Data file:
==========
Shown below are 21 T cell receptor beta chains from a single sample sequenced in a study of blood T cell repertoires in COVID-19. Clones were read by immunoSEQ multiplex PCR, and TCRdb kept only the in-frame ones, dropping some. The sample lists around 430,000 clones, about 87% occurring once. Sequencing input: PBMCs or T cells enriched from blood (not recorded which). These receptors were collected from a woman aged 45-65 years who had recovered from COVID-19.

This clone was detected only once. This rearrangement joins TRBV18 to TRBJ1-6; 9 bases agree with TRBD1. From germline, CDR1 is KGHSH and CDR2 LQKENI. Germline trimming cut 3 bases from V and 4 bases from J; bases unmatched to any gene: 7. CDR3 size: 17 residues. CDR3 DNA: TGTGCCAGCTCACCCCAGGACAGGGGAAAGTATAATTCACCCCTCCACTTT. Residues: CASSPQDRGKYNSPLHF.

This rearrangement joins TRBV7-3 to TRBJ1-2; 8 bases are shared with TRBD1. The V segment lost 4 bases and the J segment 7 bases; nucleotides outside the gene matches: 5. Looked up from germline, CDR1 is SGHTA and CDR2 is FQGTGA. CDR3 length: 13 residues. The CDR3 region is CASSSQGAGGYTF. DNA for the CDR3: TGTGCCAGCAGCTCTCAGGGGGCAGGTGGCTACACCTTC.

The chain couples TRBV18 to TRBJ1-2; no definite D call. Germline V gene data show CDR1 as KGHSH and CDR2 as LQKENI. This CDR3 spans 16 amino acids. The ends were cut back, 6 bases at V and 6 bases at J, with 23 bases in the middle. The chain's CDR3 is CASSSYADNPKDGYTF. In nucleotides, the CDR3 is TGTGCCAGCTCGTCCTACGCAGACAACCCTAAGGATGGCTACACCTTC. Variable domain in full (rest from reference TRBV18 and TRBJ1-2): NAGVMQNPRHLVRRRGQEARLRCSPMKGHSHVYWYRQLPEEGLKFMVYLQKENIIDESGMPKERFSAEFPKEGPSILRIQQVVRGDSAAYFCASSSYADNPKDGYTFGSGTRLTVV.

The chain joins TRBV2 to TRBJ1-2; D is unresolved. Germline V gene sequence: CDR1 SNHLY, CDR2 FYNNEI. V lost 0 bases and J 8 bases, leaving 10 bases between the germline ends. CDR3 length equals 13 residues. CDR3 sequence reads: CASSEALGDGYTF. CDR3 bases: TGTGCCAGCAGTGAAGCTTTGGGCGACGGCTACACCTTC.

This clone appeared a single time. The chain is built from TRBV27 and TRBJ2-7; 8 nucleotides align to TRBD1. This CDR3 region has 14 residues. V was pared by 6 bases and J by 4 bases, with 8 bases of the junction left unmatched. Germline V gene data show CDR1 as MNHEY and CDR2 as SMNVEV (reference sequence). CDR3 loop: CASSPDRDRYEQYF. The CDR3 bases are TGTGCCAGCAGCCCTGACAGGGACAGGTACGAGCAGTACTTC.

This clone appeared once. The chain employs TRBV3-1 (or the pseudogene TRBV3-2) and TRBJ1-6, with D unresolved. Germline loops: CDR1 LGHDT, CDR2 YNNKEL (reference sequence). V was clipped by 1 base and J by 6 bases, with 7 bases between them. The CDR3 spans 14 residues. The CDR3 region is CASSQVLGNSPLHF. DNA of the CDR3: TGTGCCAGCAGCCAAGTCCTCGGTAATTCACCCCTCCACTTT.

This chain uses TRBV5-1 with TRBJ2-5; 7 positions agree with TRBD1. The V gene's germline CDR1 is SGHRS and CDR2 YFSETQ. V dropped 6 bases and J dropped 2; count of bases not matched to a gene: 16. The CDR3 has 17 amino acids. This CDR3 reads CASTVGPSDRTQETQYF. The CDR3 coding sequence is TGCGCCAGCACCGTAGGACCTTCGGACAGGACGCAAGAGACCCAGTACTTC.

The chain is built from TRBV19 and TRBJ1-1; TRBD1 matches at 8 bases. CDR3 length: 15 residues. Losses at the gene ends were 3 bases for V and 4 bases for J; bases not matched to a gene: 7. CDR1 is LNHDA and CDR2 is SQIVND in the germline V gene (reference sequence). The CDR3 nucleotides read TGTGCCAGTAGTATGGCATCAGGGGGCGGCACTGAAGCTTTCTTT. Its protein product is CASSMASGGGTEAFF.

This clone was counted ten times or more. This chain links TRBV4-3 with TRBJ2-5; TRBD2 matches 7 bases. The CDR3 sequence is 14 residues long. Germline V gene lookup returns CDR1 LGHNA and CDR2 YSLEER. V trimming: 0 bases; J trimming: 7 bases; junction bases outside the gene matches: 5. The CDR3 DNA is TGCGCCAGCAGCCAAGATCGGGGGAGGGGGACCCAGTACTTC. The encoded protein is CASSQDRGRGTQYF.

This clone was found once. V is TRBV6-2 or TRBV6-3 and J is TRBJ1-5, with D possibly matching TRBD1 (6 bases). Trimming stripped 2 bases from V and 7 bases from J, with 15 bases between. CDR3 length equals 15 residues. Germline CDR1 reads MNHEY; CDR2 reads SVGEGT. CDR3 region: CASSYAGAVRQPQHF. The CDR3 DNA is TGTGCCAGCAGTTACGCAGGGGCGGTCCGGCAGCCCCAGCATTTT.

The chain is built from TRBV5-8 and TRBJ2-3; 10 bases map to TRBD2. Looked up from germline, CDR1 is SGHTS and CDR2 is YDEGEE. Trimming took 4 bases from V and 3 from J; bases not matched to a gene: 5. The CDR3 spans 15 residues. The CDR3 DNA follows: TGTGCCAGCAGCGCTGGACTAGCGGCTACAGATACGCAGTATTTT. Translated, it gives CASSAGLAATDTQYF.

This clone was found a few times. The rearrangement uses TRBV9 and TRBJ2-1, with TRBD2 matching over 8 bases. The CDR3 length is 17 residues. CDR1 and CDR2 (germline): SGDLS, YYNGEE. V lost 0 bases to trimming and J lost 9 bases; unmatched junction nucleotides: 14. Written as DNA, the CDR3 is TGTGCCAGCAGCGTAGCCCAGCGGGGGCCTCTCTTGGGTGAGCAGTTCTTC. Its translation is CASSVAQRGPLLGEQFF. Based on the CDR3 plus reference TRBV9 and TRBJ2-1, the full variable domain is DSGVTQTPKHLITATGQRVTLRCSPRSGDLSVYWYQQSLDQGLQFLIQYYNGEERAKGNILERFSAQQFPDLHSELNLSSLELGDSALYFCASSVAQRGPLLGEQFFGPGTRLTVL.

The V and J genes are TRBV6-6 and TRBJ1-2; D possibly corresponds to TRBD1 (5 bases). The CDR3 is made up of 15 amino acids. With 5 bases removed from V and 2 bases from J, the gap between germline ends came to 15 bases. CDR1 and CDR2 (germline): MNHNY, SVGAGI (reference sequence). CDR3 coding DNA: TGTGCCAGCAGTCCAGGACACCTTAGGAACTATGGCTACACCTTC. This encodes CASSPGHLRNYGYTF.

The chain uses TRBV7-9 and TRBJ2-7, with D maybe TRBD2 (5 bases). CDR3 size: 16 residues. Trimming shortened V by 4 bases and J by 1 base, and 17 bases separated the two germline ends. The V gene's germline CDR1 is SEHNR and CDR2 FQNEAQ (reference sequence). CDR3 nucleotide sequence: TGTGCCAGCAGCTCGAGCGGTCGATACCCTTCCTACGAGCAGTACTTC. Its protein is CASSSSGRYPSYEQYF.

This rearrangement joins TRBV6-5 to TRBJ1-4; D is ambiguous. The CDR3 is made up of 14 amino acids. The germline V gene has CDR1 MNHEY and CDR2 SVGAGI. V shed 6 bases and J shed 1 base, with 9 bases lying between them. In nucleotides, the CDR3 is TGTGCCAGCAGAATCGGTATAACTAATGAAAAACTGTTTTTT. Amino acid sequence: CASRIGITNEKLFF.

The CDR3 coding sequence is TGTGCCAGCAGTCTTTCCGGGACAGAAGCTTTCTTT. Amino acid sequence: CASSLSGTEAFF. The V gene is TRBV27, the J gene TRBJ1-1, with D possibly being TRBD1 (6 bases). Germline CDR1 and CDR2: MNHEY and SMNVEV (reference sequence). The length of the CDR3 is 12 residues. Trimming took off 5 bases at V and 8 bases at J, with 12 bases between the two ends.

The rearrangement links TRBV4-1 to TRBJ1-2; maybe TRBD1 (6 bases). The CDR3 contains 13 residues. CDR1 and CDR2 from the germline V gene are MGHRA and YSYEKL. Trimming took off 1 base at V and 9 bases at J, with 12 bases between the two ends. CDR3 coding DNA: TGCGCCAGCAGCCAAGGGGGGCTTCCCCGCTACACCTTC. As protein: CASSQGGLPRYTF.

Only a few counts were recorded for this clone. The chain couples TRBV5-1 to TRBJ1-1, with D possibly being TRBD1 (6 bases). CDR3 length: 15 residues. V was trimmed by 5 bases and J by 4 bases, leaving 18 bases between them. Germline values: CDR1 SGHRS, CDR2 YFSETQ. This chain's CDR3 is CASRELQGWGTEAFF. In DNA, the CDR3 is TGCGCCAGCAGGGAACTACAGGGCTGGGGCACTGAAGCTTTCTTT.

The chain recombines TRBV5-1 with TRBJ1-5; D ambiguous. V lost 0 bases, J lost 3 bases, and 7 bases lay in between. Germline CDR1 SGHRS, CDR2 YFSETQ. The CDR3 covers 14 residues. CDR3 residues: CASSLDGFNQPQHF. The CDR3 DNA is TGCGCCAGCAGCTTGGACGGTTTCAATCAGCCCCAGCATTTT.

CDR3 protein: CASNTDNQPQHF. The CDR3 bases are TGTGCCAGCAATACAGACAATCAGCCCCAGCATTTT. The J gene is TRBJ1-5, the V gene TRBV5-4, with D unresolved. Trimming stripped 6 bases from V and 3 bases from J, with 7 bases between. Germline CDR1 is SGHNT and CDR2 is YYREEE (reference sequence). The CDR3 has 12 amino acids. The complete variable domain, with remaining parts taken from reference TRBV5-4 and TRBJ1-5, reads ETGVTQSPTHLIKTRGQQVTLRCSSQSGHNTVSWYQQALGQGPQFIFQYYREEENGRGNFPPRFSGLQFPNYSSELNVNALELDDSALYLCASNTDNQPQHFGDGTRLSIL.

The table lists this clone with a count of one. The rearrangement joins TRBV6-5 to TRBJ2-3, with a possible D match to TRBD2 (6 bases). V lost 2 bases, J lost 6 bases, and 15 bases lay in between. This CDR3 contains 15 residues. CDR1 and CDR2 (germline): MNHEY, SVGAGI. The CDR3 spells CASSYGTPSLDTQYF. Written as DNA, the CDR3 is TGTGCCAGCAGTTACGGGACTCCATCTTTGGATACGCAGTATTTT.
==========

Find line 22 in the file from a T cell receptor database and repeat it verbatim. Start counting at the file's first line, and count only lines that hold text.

The table lists this clone with a count of one. The rearrangement joins TRBV6-5 to TRBJ2-3, with a possible D match to TRBD2 (6 bases). V lost 2 bases, J lost 6 bases, and 15 bases lay in between. This CDR3 contains 15 residues. CDR1 and CDR2 (germline): MNHEY, SVGAGI. The CDR3 spells CASSYGTPSLDTQYF. Written as DNA, the CDR3 is TGTGCCAGCAGTTACGGGACTCCATCTTTGGATACGCAGTATTTT.